## anonymous one year ago what's the trigonometric subtraction formula for sine ?

1. anonymous

It's not (sin(a)(cos(b)) - (cos(a)sin(b)) ?

2. UnkleRhaukus

Do you mean this one?$\sin(\theta-\phi)=\sin\theta\cos\phi-\cos\theta\sin\phi$

3. anonymous

yeah , my notes give it with a and b variables . I just wanted to make sure it was that one though

4. anonymous

thank you

5. anonymous

how would you use that formula to verify $\sin(\frac{ \pi }{ 2 }-x)=cosx$

6. UnkleRhaukus

$\sin(\tfrac\pi2-x)\\ =\sin\tfrac\pi2\cos x-\cos\tfrac\pi2\sin x\\[3ex] \qquad\qquad(\sin\tfrac\pi2=\sin90°=1,\qquad \cos\tfrac\pi2=\cos 90°=0\ )\\[3ex] =$

7. anonymous

oooooh okay , it's somewhat making sense

8. UnkleRhaukus

$\sin(\tfrac\pi2-x)\\ =\sin\tfrac\pi2\cos x-\cos\tfrac\pi2\sin x\\[3ex] \qquad\qquad(\sin\tfrac\pi2=\sin90°=1,\qquad \cos\tfrac\pi2=\cos 90°=0\ )\\[3ex] =(1)\times\cos x-(0)\times\sin x\\ =$

9. anonymous

so it'd be 1 , meaning that it is an identity ?

10. UnkleRhaukus

what would be 1?

11. anonymous

im so confused :/

12. UnkleRhaukus

the does the last line (of the above) simplify to become?

13. anonymous

idk

14. UnkleRhaukus

$=\vdots\\=(1)\times\cos x-(0)\times\sin x\\ =$ What is $$1\times \cos x$$?

15. anonymous

cosx

16. UnkleRhaukus

good, and what is $$0\times \sin x$$

17. anonymous

0

18. UnkleRhaukus

yes, so what is $=\quad\vdots\\[3ex]=(1)\times\cos x-(0)\times\sin x\\ =\cos x-0\\ =$

19. anonymous

cosx ?

20. UnkleRhaukus

yeah. So. We have shown that: $\sin(\tfrac\pi2-x) = \cos x$

21. UnkleRhaukus

All clear?

22. anonymous

I think I'm just tired and that's why I'm not comprehending it completely lol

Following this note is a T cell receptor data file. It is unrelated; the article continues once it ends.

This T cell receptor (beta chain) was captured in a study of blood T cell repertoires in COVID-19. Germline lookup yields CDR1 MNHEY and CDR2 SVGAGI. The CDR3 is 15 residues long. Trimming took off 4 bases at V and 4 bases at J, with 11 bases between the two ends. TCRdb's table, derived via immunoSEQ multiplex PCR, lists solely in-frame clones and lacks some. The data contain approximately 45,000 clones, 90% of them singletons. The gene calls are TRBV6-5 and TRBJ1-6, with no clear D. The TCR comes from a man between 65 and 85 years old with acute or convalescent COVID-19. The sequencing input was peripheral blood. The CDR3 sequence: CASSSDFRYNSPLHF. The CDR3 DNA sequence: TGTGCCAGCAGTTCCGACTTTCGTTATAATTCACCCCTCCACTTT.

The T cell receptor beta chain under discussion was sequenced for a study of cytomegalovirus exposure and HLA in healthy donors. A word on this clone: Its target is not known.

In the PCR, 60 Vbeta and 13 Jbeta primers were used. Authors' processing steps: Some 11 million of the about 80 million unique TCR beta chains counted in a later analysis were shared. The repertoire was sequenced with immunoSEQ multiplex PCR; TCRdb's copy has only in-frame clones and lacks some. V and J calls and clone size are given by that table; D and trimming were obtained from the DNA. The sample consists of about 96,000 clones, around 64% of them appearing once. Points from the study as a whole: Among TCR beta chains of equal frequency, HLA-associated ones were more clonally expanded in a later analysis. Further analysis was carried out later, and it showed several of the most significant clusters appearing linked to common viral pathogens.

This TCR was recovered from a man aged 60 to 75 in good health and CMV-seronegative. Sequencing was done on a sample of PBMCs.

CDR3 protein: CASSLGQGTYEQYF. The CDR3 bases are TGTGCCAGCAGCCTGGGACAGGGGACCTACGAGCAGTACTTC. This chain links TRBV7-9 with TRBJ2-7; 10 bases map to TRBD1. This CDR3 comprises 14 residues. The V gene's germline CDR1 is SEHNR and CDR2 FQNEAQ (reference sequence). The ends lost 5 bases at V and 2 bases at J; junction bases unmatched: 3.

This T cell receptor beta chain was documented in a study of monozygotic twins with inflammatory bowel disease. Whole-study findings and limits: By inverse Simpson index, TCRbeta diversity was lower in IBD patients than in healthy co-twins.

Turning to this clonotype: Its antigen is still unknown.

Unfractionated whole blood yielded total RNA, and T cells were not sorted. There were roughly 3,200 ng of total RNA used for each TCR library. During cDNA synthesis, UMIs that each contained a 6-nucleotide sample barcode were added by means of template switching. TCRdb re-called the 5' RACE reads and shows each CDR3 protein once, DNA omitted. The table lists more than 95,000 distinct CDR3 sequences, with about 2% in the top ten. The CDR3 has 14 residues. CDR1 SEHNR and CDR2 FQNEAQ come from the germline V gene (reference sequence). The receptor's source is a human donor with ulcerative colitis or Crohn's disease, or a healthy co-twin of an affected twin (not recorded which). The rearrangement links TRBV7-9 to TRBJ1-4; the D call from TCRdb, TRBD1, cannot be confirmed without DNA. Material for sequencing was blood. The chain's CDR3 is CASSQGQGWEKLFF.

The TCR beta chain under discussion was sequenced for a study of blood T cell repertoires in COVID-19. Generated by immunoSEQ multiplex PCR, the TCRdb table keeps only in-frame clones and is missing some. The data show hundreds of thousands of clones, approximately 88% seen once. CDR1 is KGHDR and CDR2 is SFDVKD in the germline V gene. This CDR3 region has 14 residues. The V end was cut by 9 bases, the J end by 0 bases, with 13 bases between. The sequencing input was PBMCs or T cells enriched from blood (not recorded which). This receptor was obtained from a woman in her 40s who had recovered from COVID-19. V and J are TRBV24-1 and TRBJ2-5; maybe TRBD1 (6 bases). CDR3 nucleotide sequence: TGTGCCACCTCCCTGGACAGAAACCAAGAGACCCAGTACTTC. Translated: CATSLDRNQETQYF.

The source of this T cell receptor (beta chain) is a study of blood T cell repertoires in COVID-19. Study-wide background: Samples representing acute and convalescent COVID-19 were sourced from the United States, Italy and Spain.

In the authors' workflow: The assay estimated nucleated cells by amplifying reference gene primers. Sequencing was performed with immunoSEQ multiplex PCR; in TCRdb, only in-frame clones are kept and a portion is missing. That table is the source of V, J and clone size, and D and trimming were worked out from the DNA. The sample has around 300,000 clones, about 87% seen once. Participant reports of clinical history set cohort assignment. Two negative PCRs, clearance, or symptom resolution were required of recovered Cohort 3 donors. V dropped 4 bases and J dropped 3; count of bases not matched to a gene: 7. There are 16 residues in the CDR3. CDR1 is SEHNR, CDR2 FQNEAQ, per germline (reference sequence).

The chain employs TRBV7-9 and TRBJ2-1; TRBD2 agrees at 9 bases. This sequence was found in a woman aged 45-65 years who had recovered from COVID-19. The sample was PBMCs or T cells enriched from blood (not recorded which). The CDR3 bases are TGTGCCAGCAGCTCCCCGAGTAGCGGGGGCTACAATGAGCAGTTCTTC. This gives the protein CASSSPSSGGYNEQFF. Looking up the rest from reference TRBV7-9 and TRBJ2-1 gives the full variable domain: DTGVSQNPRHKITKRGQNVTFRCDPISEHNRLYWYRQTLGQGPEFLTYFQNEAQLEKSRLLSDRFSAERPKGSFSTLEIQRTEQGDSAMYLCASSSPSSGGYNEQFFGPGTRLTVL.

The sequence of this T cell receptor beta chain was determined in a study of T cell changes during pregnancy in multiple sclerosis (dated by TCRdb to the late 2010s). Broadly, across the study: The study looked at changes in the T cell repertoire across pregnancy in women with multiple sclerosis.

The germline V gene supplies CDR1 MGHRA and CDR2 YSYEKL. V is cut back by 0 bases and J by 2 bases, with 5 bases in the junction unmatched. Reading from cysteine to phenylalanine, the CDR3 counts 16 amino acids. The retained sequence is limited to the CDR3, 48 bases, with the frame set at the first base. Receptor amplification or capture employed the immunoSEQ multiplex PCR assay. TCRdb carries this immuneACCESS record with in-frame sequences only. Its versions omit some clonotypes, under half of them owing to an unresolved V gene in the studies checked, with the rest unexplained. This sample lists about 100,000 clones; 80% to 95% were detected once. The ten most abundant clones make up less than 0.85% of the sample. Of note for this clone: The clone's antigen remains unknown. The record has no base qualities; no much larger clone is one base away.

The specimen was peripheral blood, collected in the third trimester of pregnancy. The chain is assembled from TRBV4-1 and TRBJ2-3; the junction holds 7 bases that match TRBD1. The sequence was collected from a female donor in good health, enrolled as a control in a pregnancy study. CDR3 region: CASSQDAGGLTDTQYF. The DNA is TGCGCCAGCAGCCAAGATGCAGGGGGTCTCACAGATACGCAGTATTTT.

23. UnkleRhaukus

$\sin(\tfrac\pi2-x) =\sin\tfrac\pi2\cos x-\cos\tfrac\pi2\sin x\\%[3ex] %\qquad\qquad(\sin\tfrac\pi2=\sin90°=1,\qquad \cos\tfrac\pi2=\cos 90°=0\ )\\[3ex] \qquad\qquad\,\, =(1)\times\cos x-(0)\times\sin x\\ \qquad\qquad\,\, =\cos x$

24. anonymous

and the 1 and 0 are the points correct ?

25. UnkleRhaukus

the 1 and 0, are the values of the sine and cosine of the the first term in the sine of the difference: (pi/2-x), since the first term in this difference is a constant (pi/2), the sines and cosines of this term are necessarily constants. [and can be determined from points on a unit circle]

26. anonymous

yeah , that's what I meant by points . On the unit circle lol

27. UnkleRhaukus

i was hoping so .

28. anonymous

I just looked at the one that have right now to make sure that's what it's from

29. UnkleRhaukus

i suppose they could also be points on the plots of the function sine and cosine: |dw:1440307933477:dw|

30. anonymous

My tutor said they're points so that's what I've stuck to calling them lol

31. UnkleRhaukus

|dw:1440308112848:dw|

32. UnkleRhaukus

|dw:1440308149960:dw| actually they are more like the lengths on the unit circle, and points on the functions

33. UnkleRhaukus

do you see what i mean?, on the unit circle, at π/2 the length of the cosine side of the triangle goes to 0, as the length of the sine side , goes to equal 1. whereas on the function plots, the points at π/2 on cosine and sine 0, and 1 respectively

34. UnkleRhaukus

the point on the unit circle is at theta = π/2 ie (0,1)

35. anonymous

36. anonymous

thats what I'm looking at

37. UnkleRhaukus

where each point is $$(x,y)=(\cos\theta,\sin\theta)$$

38. anonymous

yeah